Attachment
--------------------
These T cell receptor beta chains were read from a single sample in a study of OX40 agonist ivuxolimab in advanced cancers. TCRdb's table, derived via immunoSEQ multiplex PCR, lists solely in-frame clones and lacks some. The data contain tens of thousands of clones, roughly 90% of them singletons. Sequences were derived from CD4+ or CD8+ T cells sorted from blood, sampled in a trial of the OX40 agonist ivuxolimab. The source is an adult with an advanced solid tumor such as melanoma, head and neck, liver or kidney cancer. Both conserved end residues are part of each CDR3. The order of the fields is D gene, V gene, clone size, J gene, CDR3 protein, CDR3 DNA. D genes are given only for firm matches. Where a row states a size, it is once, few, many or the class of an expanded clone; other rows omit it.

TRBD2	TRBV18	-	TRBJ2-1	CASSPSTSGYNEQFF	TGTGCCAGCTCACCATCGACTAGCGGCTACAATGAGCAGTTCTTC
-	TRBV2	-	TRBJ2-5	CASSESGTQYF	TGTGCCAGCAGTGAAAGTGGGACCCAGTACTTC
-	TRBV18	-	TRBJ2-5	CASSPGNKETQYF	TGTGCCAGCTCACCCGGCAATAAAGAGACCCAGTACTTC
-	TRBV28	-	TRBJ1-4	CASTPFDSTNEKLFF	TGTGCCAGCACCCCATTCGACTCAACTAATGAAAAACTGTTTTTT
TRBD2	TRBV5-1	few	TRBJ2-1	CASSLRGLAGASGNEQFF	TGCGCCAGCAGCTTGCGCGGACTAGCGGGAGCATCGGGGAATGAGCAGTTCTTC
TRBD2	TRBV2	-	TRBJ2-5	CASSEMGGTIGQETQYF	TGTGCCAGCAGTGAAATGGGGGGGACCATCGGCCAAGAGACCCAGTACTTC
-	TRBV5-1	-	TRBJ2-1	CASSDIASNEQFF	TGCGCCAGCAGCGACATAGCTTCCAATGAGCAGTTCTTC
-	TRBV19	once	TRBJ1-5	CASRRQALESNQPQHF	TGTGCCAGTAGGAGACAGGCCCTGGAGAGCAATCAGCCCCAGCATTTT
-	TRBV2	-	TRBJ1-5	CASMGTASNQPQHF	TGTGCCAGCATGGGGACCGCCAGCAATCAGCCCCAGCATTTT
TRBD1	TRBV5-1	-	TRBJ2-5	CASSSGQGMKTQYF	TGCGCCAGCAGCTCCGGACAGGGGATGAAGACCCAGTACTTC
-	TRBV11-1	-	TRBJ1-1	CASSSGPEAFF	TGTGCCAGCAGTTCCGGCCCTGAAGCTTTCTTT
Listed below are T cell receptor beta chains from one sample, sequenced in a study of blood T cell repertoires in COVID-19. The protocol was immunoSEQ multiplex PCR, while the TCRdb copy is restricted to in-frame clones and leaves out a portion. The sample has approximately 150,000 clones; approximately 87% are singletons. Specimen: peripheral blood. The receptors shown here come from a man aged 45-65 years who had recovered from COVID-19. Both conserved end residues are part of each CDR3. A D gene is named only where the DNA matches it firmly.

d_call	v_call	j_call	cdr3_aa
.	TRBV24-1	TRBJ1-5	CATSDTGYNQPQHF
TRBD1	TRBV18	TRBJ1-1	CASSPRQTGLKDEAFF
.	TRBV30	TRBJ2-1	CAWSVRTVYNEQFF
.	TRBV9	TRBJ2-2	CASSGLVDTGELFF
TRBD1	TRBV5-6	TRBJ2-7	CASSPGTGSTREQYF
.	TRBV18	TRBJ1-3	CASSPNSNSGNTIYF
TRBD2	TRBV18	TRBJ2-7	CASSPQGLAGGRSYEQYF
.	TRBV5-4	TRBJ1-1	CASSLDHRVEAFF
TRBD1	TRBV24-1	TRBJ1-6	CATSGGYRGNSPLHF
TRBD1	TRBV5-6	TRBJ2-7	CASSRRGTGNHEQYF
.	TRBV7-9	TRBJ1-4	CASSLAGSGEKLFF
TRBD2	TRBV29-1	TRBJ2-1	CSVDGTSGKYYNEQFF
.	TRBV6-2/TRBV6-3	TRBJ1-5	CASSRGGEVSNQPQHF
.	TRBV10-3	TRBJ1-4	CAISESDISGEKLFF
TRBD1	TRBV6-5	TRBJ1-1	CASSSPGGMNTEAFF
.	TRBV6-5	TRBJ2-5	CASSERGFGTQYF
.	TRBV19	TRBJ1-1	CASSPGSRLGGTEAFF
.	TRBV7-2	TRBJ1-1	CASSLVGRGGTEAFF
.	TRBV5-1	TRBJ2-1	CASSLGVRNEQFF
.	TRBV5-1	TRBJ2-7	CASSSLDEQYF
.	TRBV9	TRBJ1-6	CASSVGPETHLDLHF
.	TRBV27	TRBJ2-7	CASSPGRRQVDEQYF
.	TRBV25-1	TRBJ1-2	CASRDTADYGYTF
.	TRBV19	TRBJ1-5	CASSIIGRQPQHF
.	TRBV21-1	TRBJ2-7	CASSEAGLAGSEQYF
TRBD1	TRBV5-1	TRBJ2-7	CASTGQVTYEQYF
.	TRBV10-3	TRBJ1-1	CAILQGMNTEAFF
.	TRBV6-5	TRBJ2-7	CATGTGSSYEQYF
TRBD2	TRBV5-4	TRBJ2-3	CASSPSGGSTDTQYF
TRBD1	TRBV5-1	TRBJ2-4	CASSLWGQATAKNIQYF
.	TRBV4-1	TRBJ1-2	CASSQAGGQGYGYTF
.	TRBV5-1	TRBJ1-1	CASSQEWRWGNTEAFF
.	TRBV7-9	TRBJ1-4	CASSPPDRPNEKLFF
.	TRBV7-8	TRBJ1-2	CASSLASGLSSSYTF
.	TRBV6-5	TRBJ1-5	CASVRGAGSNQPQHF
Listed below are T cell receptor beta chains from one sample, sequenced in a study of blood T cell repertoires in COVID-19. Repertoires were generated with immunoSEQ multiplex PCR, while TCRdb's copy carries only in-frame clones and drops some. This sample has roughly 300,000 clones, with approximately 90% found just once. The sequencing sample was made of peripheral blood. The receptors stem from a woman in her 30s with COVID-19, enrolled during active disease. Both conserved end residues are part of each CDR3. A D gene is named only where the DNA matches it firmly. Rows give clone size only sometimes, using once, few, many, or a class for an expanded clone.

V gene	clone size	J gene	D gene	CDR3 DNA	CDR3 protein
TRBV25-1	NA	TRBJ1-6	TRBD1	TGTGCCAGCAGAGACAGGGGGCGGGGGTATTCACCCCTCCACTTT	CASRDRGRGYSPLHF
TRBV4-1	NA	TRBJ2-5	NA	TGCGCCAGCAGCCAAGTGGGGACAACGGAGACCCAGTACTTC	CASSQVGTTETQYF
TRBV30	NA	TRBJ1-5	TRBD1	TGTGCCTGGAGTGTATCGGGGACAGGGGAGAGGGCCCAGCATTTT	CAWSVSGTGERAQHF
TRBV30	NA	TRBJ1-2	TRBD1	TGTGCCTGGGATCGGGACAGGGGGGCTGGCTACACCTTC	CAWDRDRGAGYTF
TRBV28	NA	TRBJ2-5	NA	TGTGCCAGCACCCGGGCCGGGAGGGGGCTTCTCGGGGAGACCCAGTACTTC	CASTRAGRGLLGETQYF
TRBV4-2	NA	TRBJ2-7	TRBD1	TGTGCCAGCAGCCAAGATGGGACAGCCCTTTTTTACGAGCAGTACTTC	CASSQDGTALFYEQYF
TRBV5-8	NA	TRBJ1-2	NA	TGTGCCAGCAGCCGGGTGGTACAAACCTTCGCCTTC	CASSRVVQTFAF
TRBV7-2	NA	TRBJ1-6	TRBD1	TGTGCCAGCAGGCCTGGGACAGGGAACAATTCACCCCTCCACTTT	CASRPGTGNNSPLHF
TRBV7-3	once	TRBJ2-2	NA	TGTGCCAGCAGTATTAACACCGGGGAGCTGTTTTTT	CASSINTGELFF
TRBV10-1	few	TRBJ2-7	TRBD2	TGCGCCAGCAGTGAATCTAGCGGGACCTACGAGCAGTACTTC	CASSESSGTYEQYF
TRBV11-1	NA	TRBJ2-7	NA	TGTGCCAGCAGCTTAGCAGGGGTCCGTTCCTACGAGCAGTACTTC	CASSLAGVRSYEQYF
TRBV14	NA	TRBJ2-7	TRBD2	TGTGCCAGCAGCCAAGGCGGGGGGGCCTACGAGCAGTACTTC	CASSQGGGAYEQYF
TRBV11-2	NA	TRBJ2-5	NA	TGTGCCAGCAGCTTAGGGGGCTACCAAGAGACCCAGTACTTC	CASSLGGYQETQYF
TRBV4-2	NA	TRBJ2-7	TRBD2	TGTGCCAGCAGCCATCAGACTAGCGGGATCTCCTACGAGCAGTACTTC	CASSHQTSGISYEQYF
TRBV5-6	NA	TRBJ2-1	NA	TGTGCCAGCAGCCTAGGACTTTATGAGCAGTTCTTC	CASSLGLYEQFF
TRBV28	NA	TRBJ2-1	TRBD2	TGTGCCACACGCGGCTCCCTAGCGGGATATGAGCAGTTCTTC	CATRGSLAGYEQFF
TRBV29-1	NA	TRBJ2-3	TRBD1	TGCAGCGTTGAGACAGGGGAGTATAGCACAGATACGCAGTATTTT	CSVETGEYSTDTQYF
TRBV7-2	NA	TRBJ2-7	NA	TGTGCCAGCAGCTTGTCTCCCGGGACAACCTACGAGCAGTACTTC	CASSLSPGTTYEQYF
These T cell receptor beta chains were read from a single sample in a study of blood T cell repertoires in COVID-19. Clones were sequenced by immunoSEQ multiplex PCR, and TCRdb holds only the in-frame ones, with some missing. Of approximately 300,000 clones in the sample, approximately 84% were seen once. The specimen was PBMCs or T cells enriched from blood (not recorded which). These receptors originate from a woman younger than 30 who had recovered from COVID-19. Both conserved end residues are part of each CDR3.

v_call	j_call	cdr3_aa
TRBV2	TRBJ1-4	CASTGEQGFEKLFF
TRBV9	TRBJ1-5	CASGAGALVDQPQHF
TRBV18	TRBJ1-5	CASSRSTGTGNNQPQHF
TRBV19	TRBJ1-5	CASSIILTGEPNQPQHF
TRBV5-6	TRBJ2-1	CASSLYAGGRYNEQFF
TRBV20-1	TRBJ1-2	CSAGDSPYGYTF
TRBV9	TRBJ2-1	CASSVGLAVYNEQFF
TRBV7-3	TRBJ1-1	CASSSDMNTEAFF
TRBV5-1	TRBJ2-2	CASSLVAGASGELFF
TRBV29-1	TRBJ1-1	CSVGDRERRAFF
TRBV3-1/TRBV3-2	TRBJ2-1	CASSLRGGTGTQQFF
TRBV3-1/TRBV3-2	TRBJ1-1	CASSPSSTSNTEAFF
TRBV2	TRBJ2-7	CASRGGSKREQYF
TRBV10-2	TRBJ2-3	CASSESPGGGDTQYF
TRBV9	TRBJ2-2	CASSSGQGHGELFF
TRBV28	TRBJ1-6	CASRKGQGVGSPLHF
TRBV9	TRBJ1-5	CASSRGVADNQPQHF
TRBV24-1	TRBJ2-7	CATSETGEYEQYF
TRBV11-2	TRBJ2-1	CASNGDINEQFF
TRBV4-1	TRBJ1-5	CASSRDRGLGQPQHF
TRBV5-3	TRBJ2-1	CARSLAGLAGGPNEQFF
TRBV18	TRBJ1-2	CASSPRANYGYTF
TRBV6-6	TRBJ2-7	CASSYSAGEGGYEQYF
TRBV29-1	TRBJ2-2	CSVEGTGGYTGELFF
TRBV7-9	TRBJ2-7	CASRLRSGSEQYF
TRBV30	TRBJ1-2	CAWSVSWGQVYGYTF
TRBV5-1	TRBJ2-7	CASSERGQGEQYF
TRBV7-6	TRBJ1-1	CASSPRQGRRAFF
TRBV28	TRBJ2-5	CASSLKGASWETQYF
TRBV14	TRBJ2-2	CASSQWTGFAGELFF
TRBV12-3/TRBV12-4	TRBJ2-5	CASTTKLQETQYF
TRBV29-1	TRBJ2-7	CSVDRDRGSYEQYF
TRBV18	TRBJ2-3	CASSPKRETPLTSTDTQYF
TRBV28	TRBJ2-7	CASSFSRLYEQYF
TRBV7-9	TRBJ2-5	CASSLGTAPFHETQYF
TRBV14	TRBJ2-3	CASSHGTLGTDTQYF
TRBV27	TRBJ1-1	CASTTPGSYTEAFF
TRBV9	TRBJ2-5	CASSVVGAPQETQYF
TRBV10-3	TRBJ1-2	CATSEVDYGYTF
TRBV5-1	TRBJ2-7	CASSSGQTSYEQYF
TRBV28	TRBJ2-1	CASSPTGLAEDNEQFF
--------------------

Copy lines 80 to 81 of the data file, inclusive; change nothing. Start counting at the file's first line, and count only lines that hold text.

TRBV5-1	TRBJ2-2	CASSLVAGASGELFF
TRBV29-1	TRBJ1-1	CSVGDRERRAFF